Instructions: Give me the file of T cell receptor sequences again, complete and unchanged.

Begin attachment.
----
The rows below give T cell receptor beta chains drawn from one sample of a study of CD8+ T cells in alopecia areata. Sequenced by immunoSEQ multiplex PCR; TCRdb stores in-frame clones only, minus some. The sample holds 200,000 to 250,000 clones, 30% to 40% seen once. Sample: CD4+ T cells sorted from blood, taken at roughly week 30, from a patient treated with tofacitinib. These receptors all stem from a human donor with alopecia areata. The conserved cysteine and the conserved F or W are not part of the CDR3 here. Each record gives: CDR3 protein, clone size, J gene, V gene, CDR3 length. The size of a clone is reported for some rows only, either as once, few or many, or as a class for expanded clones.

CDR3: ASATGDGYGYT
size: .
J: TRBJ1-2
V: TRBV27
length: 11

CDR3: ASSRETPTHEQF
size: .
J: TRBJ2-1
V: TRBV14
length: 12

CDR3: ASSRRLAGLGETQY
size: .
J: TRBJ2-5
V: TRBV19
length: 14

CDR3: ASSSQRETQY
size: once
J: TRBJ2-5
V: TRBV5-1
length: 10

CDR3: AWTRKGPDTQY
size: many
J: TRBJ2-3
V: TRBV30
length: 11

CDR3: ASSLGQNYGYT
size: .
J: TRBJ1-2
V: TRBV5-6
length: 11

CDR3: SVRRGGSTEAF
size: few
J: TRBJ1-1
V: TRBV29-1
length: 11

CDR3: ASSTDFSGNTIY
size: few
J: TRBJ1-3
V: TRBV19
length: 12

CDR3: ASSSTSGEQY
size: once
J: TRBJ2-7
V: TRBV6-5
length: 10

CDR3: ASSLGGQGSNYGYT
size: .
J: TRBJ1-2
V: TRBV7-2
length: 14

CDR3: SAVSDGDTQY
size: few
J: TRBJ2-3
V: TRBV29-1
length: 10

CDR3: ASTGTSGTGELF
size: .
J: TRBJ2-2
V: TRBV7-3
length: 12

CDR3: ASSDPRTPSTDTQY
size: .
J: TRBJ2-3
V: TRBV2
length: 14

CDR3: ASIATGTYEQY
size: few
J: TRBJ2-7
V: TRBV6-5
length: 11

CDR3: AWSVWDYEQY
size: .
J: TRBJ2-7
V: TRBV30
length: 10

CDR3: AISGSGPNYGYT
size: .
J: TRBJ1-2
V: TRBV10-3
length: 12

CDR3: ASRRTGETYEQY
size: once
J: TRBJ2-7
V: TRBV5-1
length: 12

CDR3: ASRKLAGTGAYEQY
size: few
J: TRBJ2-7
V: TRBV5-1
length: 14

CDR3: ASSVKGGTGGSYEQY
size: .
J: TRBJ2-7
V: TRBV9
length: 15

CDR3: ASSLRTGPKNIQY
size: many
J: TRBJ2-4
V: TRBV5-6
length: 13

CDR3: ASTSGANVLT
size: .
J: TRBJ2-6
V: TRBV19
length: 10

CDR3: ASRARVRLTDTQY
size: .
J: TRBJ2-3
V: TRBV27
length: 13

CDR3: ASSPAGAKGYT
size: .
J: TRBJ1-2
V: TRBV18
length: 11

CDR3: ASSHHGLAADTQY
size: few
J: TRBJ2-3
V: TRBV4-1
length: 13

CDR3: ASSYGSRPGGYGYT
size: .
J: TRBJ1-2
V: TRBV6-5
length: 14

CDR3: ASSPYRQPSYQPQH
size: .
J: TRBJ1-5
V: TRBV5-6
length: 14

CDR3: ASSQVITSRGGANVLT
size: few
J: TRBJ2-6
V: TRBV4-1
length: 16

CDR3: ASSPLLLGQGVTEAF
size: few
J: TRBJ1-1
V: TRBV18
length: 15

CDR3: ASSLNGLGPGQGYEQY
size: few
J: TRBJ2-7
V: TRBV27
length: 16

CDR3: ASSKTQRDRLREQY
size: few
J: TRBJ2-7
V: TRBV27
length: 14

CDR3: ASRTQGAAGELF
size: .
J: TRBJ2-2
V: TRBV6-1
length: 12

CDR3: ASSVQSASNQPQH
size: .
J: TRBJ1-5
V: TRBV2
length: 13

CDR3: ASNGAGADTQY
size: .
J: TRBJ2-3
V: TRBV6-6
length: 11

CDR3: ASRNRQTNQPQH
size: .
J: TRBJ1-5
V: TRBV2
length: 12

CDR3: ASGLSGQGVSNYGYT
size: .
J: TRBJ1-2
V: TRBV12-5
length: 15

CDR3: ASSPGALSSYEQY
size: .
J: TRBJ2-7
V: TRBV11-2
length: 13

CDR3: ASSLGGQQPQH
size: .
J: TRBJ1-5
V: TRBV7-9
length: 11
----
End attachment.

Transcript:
The rows below give T cell receptor beta chains drawn from one sample of a study of CD8+ T cells in alopecia areata. Sequenced by immunoSEQ multiplex PCR; TCRdb stores in-frame clones only, minus some. The sample holds 200,000 to 250,000 clones, 30% to 40% seen once. Sample: CD4+ T cells sorted from blood, taken at roughly week 30, from a patient treated with tofacitinib. These receptors all stem from a human donor with alopecia areata. The conserved cysteine and the conserved F or W are not part of the CDR3 here. Each record gives: CDR3 protein, clone size, J gene, V gene, CDR3 length. The size of a clone is reported for some rows only, either as once, few or many, or as a class for expanded clones.

CDR3: ASATGDGYGYT
size: .
J: TRBJ1-2
V: TRBV27
length: 11

CDR3: ASSRETPTHEQF
size: .
J: TRBJ2-1
V: TRBV14
length: 12

CDR3: ASSRRLAGLGETQY
size: .
J: TRBJ2-5
V: TRBV19
length: 14

CDR3: ASSSQRETQY
size: once
J: TRBJ2-5
V: TRBV5-1
length: 10

CDR3: AWTRKGPDTQY
size: many
J: TRBJ2-3
V: TRBV30
length: 11

CDR3: ASSLGQNYGYT
size: .
J: TRBJ1-2
V: TRBV5-6
length: 11

CDR3: SVRRGGSTEAF
size: few
J: TRBJ1-1
V: TRBV29-1
length: 11

CDR3: ASSTDFSGNTIY
size: few
J: TRBJ1-3
V: TRBV19
length: 12

CDR3: ASSSTSGEQY
size: once
J: TRBJ2-7
V: TRBV6-5
length: 10

CDR3: ASSLGGQGSNYGYT
size: .
J: TRBJ1-2
V: TRBV7-2
length: 14

CDR3: SAVSDGDTQY
size: few
J: TRBJ2-3
V: TRBV29-1
length: 10

CDR3: ASTGTSGTGELF
size: .
J: TRBJ2-2
V: TRBV7-3
length: 12

CDR3: ASSDPRTPSTDTQY
size: .
J: TRBJ2-3
V: TRBV2
length: 14

CDR3: ASIATGTYEQY
size: few
J: TRBJ2-7
V: TRBV6-5
length: 11

CDR3: AWSVWDYEQY
size: .
J: TRBJ2-7
V: TRBV30
length: 10

CDR3: AISGSGPNYGYT
size: .
J: TRBJ1-2
V: TRBV10-3
length: 12

CDR3: ASRRTGETYEQY
size: once
J: TRBJ2-7
V: TRBV5-1
length: 12

CDR3: ASRKLAGTGAYEQY
size: few
J: TRBJ2-7
V: TRBV5-1
length: 14

CDR3: ASSVKGGTGGSYEQY
size: .
J: TRBJ2-7
V: TRBV9
length: 15

CDR3: ASSLRTGPKNIQY
size: many
J: TRBJ2-4
V: TRBV5-6
length: 13

CDR3: ASTSGANVLT
size: .
J: TRBJ2-6
V: TRBV19
length: 10

CDR3: ASRARVRLTDTQY
size: .
J: TRBJ2-3
V: TRBV27
length: 13

CDR3: ASSPAGAKGYT
size: .
J: TRBJ1-2
V: TRBV18
length: 11

CDR3: ASSHHGLAADTQY
size: few
J: TRBJ2-3
V: TRBV4-1
length: 13

CDR3: ASSYGSRPGGYGYT
size: .
J: TRBJ1-2
V: TRBV6-5
length: 14

CDR3: ASSPYRQPSYQPQH
size: .
J: TRBJ1-5
V: TRBV5-6
length: 14

CDR3: ASSQVITSRGGANVLT
size: few
J: TRBJ2-6
V: TRBV4-1
length: 16

CDR3: ASSPLLLGQGVTEAF
size: few
J: TRBJ1-1
V: TRBV18
length: 15

CDR3: ASSLNGLGPGQGYEQY
size: few
J: TRBJ2-7
V: TRBV27
length: 16

CDR3: ASSKTQRDRLREQY
size: few
J: TRBJ2-7
V: TRBV27
length: 14

CDR3: ASRTQGAAGELF
size: .
J: TRBJ2-2
V: TRBV6-1
length: 12

CDR3: ASSVQSASNQPQH
size: .
J: TRBJ1-5
V: TRBV2
length: 13

CDR3: ASNGAGADTQY
size: .
J: TRBJ2-3
V: TRBV6-6
length: 11

CDR3: ASRNRQTNQPQH
size: .
J: TRBJ1-5
V: TRBV2
length: 12

CDR3: ASGLSGQGVSNYGYT
size: .
J: TRBJ1-2
V: TRBV12-5
length: 15

CDR3: ASSPGALSSYEQY
size: .
J: TRBJ2-7
V: TRBV11-2
length: 13

CDR3: ASSLGGQQPQH
size: .
J: TRBJ1-5
V: TRBV7-9
length: 11